Dallas — Saturday night at St. Thomas Aquinas Church, the 24-voice Orpheus Chamber Singers and director Donald Krehbiel magnificently advocated late 20th- and early 21st-century choral music, including some hugely demanding works from that flourishing genre. Difficulty of music has never been an obstacle for this superbly-trained group of musicians, who take on close, sometimes dissonant harmonies with apparent ease.
The designated theme of the concert was “Luminosity,” and the main item on the agenda was the 25-minute, multi-movement Luminosity from 2007 by British composer James Whitbourn. The composer appropriately designated this complex work for double chorus, percussion, chimes, viola, and tanpura (a traditional Indian instrument) as a “Cantata-Meditation”; the spacious acoustic and architecture of St. Thomas Aquinas proved an ideal setting, with the choir and most of the instrumental ensemble at the front and the organ at the back for an enveloping sonic effect.
A set of six short excerpts, drawing from sources ranging from the Gospel of St. John to the 19th-century Japanese Buddhist nun Ryonen, provide a foundation of personalized experience of beauty and its meaning for humanity; Whitbourn expands on these texts with ever-varied textures while exploiting the dusky interplay of viola (Daniel McCarthy) and its Asian cousin tanpura (here played by Vatsal Dave), and the occasionally triumphant comments from the organ (Michael Shake) and percussion (Gregory White). The effect was, as intended, emotionally absorbing; the Orpheus Chamber Singers are probably the only ensemble in the region that could have pulled this significant work off so effectively.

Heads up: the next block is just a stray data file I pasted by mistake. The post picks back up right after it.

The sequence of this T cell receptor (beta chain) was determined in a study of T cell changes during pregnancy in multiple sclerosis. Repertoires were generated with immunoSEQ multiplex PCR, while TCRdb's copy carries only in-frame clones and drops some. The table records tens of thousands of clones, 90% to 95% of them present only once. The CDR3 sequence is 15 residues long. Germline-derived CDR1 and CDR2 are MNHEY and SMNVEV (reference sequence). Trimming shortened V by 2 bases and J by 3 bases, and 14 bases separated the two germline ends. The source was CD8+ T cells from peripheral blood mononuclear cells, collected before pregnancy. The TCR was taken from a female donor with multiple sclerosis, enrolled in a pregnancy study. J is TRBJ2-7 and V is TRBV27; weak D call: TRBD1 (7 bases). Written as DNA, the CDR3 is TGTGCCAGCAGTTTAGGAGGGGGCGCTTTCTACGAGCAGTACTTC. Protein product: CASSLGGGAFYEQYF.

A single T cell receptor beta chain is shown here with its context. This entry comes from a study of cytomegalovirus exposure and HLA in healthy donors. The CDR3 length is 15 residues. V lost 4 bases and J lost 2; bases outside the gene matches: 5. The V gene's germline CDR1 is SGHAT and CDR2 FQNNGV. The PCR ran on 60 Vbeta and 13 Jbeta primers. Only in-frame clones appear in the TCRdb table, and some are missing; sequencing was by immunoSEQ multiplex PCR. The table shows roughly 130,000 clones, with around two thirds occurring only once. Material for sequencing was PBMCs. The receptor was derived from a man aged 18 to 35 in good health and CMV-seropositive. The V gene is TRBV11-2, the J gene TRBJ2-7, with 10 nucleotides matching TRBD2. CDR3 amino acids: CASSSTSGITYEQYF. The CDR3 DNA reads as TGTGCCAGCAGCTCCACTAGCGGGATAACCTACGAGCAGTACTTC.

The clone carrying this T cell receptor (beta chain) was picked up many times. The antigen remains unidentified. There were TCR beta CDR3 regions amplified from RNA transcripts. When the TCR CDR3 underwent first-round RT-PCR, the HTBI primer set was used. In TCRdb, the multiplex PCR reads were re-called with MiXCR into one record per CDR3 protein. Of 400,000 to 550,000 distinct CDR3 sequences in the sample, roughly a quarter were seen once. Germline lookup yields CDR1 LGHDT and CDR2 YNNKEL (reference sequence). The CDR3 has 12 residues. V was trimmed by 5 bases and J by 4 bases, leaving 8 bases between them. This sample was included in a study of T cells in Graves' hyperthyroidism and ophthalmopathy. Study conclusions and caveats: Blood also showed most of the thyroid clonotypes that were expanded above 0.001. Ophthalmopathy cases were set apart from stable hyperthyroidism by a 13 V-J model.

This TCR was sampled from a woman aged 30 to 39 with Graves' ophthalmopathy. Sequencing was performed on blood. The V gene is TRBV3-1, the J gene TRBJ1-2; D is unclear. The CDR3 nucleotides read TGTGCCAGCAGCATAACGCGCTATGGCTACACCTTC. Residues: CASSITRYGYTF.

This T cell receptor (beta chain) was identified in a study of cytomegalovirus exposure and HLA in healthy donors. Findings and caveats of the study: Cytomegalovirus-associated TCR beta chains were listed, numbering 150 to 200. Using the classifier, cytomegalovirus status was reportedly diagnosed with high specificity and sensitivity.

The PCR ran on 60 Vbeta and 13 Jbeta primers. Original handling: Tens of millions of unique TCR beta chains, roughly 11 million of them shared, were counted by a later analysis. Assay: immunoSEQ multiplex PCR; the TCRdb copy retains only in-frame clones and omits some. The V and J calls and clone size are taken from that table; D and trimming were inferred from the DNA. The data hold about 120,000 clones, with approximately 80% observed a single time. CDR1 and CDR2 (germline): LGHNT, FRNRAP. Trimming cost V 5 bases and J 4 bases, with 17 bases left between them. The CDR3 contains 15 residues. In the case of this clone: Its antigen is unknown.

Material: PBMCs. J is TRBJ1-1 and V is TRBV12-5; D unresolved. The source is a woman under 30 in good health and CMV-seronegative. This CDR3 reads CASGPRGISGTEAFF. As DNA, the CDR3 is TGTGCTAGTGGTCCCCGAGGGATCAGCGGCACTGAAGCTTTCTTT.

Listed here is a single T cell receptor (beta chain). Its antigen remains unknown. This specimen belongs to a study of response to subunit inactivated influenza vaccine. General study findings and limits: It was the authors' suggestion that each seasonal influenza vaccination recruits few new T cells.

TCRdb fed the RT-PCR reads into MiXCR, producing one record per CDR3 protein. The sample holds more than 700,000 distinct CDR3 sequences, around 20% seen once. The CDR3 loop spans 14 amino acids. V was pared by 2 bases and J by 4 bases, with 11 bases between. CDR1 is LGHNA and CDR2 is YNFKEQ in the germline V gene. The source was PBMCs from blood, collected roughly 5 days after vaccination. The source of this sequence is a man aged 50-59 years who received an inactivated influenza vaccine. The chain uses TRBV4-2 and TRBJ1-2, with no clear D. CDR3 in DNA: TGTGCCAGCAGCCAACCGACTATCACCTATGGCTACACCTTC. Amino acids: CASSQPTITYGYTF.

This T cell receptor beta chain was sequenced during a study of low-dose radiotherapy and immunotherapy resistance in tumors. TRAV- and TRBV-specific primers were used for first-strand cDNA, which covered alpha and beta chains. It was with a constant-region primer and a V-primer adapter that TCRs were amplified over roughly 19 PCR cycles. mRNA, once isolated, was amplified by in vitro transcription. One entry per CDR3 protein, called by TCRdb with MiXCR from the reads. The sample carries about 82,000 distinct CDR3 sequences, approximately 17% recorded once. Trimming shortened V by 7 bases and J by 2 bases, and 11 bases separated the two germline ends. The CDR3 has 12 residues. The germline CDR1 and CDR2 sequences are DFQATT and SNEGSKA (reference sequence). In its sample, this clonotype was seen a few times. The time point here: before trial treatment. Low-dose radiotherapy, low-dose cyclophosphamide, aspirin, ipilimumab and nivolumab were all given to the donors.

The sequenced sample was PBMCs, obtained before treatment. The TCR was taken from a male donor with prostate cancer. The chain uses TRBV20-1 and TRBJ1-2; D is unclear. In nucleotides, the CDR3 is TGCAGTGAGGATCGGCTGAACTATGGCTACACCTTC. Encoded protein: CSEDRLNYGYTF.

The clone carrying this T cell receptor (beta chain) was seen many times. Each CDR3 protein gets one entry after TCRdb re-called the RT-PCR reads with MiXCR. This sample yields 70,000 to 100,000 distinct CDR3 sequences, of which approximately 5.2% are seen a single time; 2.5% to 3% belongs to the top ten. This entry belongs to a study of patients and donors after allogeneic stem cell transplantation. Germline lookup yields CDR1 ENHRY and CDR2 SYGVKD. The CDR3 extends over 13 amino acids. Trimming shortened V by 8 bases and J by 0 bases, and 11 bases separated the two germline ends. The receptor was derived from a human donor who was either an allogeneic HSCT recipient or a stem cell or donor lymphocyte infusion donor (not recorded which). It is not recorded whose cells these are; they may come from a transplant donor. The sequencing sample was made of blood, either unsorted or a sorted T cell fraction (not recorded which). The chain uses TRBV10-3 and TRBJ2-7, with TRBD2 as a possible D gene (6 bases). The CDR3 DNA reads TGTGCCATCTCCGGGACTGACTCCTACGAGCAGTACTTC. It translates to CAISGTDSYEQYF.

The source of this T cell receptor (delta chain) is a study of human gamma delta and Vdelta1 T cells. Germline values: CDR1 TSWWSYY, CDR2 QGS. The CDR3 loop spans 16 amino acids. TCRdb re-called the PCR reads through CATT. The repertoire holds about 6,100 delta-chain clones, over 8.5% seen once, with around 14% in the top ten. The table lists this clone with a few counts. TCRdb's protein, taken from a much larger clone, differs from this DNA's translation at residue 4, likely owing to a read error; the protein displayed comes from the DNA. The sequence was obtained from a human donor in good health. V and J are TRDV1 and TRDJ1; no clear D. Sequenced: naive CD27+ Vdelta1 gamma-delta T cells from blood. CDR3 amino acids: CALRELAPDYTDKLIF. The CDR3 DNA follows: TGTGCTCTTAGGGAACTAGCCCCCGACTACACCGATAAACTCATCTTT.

The concert had opened with the glorious close harmonies of Bermuda-born British-composer Gabriel Jackson’s “To Morning,” with close harmonies to match the ecstasy of William Blake’s text; British composer Cheryl Frances-Hoad’s “Beyond the Night Sky,” with texts by Steven Shnur and Stephen Hawking, accompanies a dip into the mystery and meaning of everything with evocative hissing sounds from the singers. (The Hawking text asks, with striking simplicity, “What is the nature of the universe?”)
American composer Eric Whitacre’s “Sainte-Chapelle” broadened from a chant-like unison to rich choral harmonies; in Latvian composer Eriks Esenvalds’ “Northern Lights,” the singers must, in addition to tackling the considerable vocal demands, ring hand chimes and create a spooky but exactly pitched hum by running wet fingers on the rim of water-filled glass goblets. Georgia-born Daniel Elder provided two items on the program, including a setting of his own poem “Star Sonnet,” which opens with female voices over a sustained foundation from the men’s voices.
British composer John Rutter’s “Hymn to the Creator of Light” of 1992 shows a more complex side of a composer best known for choir-friendly, accessible works; from thence, conductor Krehbiel and the choir detoured into the Renaissance and Tallis’ Te Lucis Ante Terminum, and, with a quick segue, calmly leaped into the romantic era with a serene choral transcription of the “Nimrod” section of Elgar’s Enigma Variations—all of which underlined the always impressive skills and precision of the Orpheus Chamber Singers, an exquisite gem of the local music scene.